But if social and global awareness is not commanding action, what is it doing? I would argue fueling a mental health problem by sensationalizing disasters and news stories to an audience ill-equipped to handle them. In an op-ed in the New York Times, psychiatrist Richard A. Friedman offers several hypotheses for the growing rate of suicide and depression among American teens including social media and mental health stigma. However, in reading through the public comments, it is mentions of environmental disaster, war, and gun violence that predominate the discussion.
I do not believe these are new global issues, nor do I believe the world is worsening rapidly. What has changed is our awareness, and our new habit of constantly being reminded about the worst situations in the world and being unable to ignore them.
More Than Public Outcry
For what it is worth, I think awareness can be used as a healthy tool, one which has the power to unite voices and minds that otherwise would not come into contact. However, I believe true understanding of the complex issues throughout the world can only happen with more in-depth exploration of the causes of current situations. There is no hashtag that can explain the complexities of Kashmir or Instagram story that can adequately sum up what human decisions led to wildfires in the Amazon. It also does not allow one to look at a war or a natural disaster through the lens of another culture, which may have a completely different perspective.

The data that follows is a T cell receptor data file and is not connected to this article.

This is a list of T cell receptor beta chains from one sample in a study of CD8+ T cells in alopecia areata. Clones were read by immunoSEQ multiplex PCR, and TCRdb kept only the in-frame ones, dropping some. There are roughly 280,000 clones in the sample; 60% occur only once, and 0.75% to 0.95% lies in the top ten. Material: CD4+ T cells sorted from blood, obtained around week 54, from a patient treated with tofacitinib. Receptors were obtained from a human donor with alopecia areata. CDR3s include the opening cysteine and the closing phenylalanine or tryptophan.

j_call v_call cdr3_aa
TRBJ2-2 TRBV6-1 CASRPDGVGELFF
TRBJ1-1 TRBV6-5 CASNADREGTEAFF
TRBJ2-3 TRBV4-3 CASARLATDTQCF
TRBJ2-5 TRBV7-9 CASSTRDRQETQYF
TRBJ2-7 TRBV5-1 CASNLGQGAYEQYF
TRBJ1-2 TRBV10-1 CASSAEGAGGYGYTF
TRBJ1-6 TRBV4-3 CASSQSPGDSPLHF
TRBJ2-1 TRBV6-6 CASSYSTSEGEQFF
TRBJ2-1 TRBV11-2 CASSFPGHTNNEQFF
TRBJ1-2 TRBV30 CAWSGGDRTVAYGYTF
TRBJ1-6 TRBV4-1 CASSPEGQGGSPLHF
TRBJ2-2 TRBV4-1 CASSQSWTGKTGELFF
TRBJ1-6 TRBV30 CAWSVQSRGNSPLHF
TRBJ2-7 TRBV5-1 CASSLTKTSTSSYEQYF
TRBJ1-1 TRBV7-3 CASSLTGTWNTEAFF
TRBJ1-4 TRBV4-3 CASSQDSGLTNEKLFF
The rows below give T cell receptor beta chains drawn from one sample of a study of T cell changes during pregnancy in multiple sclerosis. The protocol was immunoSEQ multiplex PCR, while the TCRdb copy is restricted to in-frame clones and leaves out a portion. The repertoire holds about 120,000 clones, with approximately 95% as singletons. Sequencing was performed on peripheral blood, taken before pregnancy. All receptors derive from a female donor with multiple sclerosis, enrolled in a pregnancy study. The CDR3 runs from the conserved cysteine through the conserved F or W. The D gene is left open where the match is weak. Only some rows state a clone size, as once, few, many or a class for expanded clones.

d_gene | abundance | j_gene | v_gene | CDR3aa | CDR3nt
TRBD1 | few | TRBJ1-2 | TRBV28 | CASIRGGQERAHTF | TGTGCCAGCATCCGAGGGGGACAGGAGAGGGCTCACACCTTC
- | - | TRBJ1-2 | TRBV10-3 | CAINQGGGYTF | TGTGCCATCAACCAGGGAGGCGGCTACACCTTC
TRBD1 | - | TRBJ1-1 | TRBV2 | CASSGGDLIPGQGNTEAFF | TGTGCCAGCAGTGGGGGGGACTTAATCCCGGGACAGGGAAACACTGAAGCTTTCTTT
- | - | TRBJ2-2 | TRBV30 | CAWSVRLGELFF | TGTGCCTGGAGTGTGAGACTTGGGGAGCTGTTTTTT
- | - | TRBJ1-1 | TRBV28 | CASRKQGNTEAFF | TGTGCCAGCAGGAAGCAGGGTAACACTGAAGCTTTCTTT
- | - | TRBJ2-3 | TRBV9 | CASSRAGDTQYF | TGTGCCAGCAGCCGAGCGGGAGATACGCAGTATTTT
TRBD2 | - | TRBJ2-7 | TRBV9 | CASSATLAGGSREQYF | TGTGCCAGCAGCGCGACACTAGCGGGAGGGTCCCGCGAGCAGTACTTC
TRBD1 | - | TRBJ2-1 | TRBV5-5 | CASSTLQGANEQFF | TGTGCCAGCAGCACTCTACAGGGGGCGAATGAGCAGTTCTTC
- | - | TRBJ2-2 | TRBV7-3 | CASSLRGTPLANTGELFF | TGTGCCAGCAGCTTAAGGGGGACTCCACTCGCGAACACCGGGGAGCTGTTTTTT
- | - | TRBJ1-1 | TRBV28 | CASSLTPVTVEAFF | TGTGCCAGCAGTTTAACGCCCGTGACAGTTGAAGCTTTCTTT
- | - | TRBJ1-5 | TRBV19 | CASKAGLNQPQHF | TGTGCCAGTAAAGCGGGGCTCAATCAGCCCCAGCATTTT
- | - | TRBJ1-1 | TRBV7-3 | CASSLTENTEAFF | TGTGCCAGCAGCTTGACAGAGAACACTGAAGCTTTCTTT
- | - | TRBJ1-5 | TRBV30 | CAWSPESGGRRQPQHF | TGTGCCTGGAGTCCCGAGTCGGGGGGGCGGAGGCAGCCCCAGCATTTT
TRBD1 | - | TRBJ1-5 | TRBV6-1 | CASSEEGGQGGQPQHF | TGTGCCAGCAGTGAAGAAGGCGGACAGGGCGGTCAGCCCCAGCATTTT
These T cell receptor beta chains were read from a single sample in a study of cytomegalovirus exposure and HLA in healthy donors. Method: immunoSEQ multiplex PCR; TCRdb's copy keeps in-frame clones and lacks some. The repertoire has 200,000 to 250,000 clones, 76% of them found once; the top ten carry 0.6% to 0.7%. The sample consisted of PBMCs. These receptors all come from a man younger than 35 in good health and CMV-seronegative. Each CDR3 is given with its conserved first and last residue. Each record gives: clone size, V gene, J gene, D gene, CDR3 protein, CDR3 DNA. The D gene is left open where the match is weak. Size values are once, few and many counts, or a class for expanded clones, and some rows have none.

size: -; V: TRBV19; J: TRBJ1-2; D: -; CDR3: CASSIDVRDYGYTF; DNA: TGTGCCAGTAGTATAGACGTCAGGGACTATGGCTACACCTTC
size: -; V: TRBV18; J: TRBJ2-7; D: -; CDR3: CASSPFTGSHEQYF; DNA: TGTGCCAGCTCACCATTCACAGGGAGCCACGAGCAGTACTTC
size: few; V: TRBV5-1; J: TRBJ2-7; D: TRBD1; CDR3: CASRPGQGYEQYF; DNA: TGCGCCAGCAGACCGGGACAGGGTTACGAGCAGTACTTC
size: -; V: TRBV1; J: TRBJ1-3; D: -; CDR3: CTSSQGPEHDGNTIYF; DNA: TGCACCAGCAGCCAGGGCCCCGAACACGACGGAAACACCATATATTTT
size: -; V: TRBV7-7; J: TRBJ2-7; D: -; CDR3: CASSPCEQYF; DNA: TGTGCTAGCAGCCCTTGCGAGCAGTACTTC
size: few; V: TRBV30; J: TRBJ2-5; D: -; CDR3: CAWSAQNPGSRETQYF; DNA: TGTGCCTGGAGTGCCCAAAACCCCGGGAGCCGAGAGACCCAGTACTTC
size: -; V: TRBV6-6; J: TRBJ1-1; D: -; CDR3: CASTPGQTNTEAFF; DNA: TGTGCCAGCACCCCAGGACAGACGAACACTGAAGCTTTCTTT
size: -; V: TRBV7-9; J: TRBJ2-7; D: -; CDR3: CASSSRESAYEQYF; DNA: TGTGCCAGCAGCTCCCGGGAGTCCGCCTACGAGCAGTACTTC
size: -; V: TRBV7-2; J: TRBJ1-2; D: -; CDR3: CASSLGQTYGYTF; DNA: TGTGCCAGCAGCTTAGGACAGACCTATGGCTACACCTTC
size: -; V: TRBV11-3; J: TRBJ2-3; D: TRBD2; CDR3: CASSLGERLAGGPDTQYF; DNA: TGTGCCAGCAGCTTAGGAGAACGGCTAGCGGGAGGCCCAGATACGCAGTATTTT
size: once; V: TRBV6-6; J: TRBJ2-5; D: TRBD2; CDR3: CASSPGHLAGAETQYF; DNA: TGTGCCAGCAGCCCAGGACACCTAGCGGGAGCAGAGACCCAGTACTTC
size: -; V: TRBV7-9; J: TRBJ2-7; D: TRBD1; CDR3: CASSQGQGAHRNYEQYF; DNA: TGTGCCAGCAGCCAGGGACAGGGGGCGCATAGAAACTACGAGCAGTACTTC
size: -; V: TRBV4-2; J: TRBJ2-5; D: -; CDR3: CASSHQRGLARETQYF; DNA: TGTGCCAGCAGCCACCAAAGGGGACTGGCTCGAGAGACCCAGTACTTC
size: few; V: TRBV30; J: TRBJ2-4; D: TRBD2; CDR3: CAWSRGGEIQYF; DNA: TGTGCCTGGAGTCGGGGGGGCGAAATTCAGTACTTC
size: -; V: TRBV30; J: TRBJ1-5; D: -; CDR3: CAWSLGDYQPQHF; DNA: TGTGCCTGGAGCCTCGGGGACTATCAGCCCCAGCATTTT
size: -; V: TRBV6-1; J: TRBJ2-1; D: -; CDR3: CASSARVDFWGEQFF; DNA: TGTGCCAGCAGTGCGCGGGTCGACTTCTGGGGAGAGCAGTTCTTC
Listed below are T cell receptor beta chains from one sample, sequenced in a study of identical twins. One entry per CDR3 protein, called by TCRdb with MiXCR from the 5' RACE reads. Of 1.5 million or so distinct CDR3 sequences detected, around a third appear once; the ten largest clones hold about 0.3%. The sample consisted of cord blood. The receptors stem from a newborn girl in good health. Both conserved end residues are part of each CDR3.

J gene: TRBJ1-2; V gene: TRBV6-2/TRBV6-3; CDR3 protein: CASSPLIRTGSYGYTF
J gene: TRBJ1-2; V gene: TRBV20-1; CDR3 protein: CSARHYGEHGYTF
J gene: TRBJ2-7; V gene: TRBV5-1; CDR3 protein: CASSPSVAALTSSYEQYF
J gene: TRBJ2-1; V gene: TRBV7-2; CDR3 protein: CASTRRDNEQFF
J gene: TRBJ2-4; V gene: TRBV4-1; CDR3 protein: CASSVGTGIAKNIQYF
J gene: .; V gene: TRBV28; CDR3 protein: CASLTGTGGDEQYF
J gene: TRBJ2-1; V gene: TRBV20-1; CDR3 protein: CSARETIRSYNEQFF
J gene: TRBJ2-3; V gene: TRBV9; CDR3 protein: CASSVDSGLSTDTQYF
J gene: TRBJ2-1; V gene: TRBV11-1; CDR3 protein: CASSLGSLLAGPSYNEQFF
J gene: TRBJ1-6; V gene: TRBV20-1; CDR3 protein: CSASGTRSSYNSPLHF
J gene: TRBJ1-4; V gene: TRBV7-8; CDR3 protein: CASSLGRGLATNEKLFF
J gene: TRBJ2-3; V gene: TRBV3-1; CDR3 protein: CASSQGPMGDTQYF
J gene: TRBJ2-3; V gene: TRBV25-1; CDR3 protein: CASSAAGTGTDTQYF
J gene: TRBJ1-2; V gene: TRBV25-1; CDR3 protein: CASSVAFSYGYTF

What consumers of global media must remember is the uncertainty of the future. Statistics are easily manipulated to generate correlations just as words are twisted as they pass through multiple mouths. The demands of the 21st century will require more than outcry, and much more than melodrama; they will require thoughtful, scientific action.
While global engagement by young celebrities and Instagram influencers like Maggie Rogers is a sign of progress, there is still much to be done. As a generation, we must shed the sensationalism and victimization, and especially our recent need to throw blame on previous generations. We must turn a critical eye to what we read and hear, and do more to discourage unnecessary rhetoric. Above all, we must engage in careers, NGOs, and political institutions which have the capacity to solve problems, not just talk about them.